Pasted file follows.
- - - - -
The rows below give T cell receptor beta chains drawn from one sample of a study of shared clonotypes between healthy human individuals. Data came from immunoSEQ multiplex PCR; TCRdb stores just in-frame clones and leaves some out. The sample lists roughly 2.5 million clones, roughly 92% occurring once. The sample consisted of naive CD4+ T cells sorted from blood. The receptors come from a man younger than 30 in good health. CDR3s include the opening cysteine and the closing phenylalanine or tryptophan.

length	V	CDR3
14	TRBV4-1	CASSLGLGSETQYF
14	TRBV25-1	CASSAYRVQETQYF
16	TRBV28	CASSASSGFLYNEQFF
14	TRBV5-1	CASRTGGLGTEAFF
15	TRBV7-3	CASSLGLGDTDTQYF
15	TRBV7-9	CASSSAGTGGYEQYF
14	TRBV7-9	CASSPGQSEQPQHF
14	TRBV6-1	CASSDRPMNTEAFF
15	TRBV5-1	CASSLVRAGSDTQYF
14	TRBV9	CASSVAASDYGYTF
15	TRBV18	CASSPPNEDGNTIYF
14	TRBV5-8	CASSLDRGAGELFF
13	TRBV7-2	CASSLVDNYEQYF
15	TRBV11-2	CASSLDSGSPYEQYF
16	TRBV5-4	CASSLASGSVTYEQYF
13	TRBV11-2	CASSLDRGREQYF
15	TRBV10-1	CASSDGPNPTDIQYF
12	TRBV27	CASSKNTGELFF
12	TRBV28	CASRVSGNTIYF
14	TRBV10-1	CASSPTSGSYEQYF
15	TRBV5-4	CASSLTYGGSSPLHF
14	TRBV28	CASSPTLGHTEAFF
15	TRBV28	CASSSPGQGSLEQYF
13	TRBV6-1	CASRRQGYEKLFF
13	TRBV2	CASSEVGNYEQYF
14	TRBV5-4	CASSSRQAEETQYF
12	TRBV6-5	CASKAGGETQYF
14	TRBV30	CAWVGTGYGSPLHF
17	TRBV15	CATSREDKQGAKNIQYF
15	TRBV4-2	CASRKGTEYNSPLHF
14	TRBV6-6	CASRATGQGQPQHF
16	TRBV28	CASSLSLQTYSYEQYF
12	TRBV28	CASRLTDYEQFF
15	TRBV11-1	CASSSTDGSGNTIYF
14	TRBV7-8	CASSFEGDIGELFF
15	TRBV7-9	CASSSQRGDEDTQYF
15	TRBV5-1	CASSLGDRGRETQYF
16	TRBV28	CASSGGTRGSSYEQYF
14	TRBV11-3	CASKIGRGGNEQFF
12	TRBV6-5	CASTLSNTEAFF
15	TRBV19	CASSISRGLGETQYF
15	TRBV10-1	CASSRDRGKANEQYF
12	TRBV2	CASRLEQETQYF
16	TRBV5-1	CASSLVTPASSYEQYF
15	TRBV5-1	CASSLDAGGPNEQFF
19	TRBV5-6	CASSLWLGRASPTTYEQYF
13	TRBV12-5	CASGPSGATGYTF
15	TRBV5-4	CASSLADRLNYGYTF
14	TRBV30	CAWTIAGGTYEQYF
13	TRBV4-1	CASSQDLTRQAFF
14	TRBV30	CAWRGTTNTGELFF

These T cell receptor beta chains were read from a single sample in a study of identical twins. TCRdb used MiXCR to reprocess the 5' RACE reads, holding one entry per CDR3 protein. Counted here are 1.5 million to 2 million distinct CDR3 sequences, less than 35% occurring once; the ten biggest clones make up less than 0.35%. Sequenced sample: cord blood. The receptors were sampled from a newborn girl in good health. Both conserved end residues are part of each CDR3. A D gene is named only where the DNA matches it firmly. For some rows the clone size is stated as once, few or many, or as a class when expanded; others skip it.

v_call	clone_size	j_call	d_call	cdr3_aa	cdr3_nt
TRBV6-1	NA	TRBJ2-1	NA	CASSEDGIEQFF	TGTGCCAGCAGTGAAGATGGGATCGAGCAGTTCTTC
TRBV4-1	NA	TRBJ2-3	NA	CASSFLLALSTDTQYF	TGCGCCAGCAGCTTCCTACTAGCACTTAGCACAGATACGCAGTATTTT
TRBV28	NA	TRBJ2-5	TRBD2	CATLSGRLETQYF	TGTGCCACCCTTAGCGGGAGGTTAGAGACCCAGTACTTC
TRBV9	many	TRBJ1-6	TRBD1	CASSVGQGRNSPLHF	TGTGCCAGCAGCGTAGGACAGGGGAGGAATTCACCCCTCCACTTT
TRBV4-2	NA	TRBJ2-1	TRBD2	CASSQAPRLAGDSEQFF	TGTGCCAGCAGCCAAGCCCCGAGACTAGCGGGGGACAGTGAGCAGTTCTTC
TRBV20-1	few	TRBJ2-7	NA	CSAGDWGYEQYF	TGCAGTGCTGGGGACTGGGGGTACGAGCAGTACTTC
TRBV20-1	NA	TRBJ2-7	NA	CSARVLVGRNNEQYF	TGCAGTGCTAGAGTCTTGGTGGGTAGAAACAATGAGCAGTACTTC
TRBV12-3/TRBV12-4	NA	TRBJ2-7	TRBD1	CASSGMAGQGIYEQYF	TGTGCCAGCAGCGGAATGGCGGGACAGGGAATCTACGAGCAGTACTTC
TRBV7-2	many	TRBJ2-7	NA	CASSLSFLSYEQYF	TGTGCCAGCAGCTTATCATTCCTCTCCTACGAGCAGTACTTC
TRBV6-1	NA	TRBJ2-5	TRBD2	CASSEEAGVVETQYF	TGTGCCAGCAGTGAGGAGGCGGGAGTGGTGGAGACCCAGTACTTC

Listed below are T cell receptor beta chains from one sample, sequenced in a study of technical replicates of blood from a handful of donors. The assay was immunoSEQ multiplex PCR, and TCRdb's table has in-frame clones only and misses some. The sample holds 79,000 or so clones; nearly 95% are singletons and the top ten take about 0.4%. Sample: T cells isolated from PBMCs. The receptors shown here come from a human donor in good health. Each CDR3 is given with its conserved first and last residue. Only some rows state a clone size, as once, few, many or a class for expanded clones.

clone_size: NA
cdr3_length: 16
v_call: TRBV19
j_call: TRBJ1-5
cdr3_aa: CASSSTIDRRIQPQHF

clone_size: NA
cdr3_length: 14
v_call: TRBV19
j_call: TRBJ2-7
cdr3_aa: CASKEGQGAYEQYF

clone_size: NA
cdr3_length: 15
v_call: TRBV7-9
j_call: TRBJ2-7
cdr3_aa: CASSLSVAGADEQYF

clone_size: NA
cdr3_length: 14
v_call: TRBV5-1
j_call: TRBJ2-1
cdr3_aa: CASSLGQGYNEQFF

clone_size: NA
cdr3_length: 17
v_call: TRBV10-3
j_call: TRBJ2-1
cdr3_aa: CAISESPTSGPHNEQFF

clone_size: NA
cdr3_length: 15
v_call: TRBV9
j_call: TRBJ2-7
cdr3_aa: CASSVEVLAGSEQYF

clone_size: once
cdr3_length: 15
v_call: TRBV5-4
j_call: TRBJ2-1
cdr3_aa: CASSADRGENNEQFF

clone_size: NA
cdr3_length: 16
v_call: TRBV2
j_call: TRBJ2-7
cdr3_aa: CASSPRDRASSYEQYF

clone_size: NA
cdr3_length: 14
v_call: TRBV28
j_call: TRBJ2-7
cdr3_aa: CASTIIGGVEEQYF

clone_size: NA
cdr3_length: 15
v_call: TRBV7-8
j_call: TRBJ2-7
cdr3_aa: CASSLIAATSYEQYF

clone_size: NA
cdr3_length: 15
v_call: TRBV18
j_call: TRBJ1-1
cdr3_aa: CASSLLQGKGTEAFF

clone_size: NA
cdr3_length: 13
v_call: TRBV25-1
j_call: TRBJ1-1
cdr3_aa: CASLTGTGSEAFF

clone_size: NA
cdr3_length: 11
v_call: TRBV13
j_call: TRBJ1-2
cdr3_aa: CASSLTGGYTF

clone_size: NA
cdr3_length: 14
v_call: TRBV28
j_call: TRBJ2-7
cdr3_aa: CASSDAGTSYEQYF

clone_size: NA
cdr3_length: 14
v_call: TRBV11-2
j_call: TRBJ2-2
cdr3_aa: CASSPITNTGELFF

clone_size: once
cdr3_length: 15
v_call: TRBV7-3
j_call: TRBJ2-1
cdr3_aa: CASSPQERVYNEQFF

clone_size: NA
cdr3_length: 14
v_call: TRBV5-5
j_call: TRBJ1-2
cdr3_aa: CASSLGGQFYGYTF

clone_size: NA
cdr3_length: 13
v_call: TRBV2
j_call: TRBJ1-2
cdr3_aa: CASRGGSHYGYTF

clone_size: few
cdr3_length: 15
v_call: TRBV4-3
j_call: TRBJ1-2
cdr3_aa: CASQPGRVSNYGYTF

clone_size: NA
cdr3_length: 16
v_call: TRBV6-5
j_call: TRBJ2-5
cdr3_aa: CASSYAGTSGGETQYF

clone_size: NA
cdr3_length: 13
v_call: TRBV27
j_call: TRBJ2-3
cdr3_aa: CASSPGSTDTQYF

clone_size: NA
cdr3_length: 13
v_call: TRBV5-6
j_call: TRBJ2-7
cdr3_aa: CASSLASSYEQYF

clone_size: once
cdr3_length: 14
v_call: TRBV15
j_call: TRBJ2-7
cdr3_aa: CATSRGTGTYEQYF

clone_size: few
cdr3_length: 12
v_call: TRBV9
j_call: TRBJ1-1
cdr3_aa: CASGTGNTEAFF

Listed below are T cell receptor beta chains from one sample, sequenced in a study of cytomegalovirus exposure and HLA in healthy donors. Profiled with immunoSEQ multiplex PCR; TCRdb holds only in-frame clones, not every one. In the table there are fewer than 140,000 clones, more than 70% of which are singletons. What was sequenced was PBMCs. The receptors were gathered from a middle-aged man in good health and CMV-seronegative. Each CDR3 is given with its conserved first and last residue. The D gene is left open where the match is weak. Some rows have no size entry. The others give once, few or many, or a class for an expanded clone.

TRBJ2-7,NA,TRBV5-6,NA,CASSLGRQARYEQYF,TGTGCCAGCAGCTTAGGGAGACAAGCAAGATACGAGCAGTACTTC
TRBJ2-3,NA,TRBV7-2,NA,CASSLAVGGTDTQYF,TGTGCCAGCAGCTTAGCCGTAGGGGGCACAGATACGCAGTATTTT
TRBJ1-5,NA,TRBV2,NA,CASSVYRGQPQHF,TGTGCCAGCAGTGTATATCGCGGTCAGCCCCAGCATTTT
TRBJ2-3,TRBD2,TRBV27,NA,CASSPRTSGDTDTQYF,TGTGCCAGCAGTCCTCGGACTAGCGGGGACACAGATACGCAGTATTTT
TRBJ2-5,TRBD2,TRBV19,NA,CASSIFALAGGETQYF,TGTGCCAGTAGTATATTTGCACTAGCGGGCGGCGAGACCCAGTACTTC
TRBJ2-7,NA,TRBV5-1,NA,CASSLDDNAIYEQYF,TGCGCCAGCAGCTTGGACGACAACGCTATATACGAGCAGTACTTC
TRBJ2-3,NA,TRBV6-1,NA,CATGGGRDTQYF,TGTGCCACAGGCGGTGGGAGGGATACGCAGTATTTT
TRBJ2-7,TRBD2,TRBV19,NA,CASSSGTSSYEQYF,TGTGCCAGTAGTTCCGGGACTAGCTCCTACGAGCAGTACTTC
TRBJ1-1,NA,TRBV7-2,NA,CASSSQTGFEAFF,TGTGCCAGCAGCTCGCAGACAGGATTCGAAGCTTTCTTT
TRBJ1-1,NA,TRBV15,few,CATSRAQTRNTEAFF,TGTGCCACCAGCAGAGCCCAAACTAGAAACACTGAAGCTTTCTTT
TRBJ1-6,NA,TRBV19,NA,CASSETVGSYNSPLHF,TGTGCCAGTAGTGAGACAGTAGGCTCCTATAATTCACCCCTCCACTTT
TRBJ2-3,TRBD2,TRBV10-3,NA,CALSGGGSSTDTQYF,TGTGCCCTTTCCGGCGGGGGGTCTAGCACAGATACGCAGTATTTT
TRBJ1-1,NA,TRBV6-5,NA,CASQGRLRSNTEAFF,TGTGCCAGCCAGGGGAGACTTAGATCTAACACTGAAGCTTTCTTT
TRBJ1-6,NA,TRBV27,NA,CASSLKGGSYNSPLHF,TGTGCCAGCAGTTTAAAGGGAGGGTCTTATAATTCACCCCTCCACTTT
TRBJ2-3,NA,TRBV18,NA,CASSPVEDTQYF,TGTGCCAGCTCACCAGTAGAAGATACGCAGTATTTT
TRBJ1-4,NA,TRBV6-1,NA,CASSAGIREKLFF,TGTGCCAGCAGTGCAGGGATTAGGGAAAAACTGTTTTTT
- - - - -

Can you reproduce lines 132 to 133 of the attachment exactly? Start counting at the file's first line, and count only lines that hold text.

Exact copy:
clone_size: NA
cdr3_length: 14